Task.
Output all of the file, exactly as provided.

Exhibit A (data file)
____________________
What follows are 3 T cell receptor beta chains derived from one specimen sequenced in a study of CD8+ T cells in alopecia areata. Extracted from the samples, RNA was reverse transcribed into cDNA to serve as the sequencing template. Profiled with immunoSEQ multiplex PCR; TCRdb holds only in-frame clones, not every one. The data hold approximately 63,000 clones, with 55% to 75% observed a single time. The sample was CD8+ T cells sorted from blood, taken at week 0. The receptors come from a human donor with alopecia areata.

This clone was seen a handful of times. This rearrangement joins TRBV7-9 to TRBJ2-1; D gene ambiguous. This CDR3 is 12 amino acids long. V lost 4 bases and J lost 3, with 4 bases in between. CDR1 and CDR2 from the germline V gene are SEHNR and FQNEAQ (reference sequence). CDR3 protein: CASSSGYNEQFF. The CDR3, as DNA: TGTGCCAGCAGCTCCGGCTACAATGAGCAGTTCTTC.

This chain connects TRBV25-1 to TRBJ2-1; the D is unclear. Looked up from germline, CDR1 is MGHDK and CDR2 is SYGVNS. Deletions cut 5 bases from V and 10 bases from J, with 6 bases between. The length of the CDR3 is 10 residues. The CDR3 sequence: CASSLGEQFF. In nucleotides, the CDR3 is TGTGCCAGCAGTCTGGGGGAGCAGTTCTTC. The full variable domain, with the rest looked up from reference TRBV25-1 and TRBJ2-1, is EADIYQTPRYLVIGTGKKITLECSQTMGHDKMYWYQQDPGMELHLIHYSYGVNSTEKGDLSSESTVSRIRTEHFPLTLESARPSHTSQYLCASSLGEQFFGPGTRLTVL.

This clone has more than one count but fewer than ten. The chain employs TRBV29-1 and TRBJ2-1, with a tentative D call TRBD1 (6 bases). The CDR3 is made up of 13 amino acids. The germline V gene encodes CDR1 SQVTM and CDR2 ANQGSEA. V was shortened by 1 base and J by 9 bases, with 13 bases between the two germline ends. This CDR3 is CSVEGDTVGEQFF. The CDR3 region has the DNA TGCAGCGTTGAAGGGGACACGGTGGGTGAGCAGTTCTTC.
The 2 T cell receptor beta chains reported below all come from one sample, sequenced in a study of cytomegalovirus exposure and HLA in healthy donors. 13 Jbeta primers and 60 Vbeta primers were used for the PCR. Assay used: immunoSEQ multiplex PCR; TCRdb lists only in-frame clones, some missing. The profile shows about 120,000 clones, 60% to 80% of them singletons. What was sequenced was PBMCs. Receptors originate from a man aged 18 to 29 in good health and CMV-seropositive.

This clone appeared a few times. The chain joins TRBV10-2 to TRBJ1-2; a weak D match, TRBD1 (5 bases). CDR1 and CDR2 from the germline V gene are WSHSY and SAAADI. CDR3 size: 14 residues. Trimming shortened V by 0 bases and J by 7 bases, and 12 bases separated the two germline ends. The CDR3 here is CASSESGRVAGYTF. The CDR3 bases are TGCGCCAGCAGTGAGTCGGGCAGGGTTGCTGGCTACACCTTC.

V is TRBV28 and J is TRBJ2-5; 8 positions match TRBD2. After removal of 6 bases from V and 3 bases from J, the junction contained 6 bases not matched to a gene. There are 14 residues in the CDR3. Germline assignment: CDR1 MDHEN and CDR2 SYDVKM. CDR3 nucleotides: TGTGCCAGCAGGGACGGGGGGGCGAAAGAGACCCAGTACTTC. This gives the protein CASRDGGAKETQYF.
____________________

What follows are 3 T cell receptor beta chains derived from one specimen sequenced in a study of CD8+ T cells in alopecia areata. Extracted from the samples, RNA was reverse transcribed into cDNA to serve as the sequencing template. Profiled with immunoSEQ multiplex PCR; TCRdb holds only in-frame clones, not every one. The data hold approximately 63,000 clones, with 55% to 75% observed a single time. The sample was CD8+ T cells sorted from blood, taken at week 0. The receptors come from a human donor with alopecia areata.

This clone was seen a handful of times. This rearrangement joins TRBV7-9 to TRBJ2-1; D gene ambiguous. This CDR3 is 12 amino acids long. V lost 4 bases and J lost 3, with 4 bases in between. CDR1 and CDR2 from the germline V gene are SEHNR and FQNEAQ (reference sequence). CDR3 protein: CASSSGYNEQFF. The CDR3, as DNA: TGTGCCAGCAGCTCCGGCTACAATGAGCAGTTCTTC.

This chain connects TRBV25-1 to TRBJ2-1; the D is unclear. Looked up from germline, CDR1 is MGHDK and CDR2 is SYGVNS. Deletions cut 5 bases from V and 10 bases from J, with 6 bases between. The length of the CDR3 is 10 residues. The CDR3 sequence: CASSLGEQFF. In nucleotides, the CDR3 is TGTGCCAGCAGTCTGGGGGAGCAGTTCTTC. The full variable domain, with the rest looked up from reference TRBV25-1 and TRBJ2-1, is EADIYQTPRYLVIGTGKKITLECSQTMGHDKMYWYQQDPGMELHLIHYSYGVNSTEKGDLSSESTVSRIRTEHFPLTLESARPSHTSQYLCASSLGEQFFGPGTRLTVL.

This clone has more than one count but fewer than ten. The chain employs TRBV29-1 and TRBJ2-1, with a tentative D call TRBD1 (6 bases). The CDR3 is made up of 13 amino acids. The germline V gene encodes CDR1 SQVTM and CDR2 ANQGSEA. V was shortened by 1 base and J by 9 bases, with 13 bases between the two germline ends. This CDR3 is CSVEGDTVGEQFF. The CDR3 region has the DNA TGCAGCGTTGAAGGGGACACGGTGGGTGAGCAGTTCTTC.
The 2 T cell receptor beta chains reported below all come from one sample, sequenced in a study of cytomegalovirus exposure and HLA in healthy donors. 13 Jbeta primers and 60 Vbeta primers were used for the PCR. Assay used: immunoSEQ multiplex PCR; TCRdb lists only in-frame clones, some missing. The profile shows about 120,000 clones, 60% to 80% of them singletons. What was sequenced was PBMCs. Receptors originate from a man aged 18 to 29 in good health and CMV-seropositive.

This clone appeared a few times. The chain joins TRBV10-2 to TRBJ1-2; a weak D match, TRBD1 (5 bases). CDR1 and CDR2 from the germline V gene are WSHSY and SAAADI. CDR3 size: 14 residues. Trimming shortened V by 0 bases and J by 7 bases, and 12 bases separated the two germline ends. The CDR3 here is CASSESGRVAGYTF. The CDR3 bases are TGCGCCAGCAGTGAGTCGGGCAGGGTTGCTGGCTACACCTTC.

V is TRBV28 and J is TRBJ2-5; 8 positions match TRBD2. After removal of 6 bases from V and 3 bases from J, the junction contained 6 bases not matched to a gene. There are 14 residues in the CDR3. Germline assignment: CDR1 MDHEN and CDR2 SYDVKM. CDR3 nucleotides: TGTGCCAGCAGGGACGGGGGGGCGAAAGAGACCCAGTACTTC. This gives the protein CASRDGGAKETQYF.